For the key muscles evaluated in the ASIA exam, you must also have at least a muscle grade of 3 (out of 5) to consider that as an intact muscle. A 3 means that the joint the muscle controls can be moved voluntarily thorugh its entire range of motion, against gravity. A 2 would allow the joint to be moved through its entire range, but only with gravity eliminated (in specific positions). A 4 and 5 can do that but with varying degrees of ability to overcome resistance.

            Here are the key muscles. Other muscles are of course also evaluated, but only these are scored in the ASIA exam:

            Arm and Hand
            • C5 Elbow flexors (biceps)
            • C6 the wrist extensors (extensi carpi brevis and radialis)
            • C7 the elbow extensors (triceps),
            • C8 the finger flexors
            • T1 the little finger abductor (Movement of the little finger away from others).
            Leg and foot
            • L2 – hip flexors (psoas muscle)
            • L3 - knee extensors (quadriceps)
            • L4 the ankle dorsiflexors (anterior tibialis)
            • L5 the long toe extensors (hallucis longus)
            • S1 the ankle plantar flexors (gastrocnemius)
            In addition, the determination of being incomplete using the ASIA exam is dependent much more on sensation than on motor function. It would be critical at this point to know if he has any sensation right at his anus, since this is required to be ASIA B or better.

            The article linked above (by Dr. Young) is an excellent resource.

            Where is your son right now?

            Please come back and ask more questions. We are sorry you had to find us, but glad you did. We can help.

            (KLD)
            The SCI-Nurses are advanced practice nurses specializing in SCI/D care. They are available to answer questions, provide education, and make suggestions which you should always discuss with your physician/primary health care provider before implementing. Medical diagnosis is not provided, nor do the SCI-Nurses provide nursing or medical care through their responses on the CareCure forums.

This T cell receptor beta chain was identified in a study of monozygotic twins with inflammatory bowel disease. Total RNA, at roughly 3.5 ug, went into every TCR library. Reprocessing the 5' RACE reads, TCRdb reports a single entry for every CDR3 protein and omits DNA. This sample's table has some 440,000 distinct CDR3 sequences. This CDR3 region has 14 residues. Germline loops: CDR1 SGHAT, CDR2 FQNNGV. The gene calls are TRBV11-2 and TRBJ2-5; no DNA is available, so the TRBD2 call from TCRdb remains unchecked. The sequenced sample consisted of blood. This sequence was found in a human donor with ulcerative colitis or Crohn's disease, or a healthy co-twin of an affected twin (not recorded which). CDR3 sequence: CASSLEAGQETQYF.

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            • #7
              I am so sorry to hear about your son. My son was injured in January and is a C6 incomplete. I have learned so much from this site and have read about people who were initially misdiagnosed as completes. Stay strong his injury is still so fresh and things can change rapidly.

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              • #8
                Thank you all for your responses. I have requested another meeting with his rehab team to get more info now that I now what I need to ask. My mind as been in a fog since the accident and just in the past week has started to clear up and focus.

                He is at Casa Colina in Pomona, CA. The current issue is the team is recommending a power wheelchair and A.J. is adamant he doesn't want a powerchair but wants a manual chair. He doesn't want to be different or "odd-looking" using his neck to move the chair. He'd rather be pushed. And of course, he shuts down and blocks out people when they attempt to discuss the long term possiblity of his being in a wheelchair.

                Thiis site is inspiring, reading through the stories and seeing all the support. I will be showing this site to A.J. today.
                Thank you!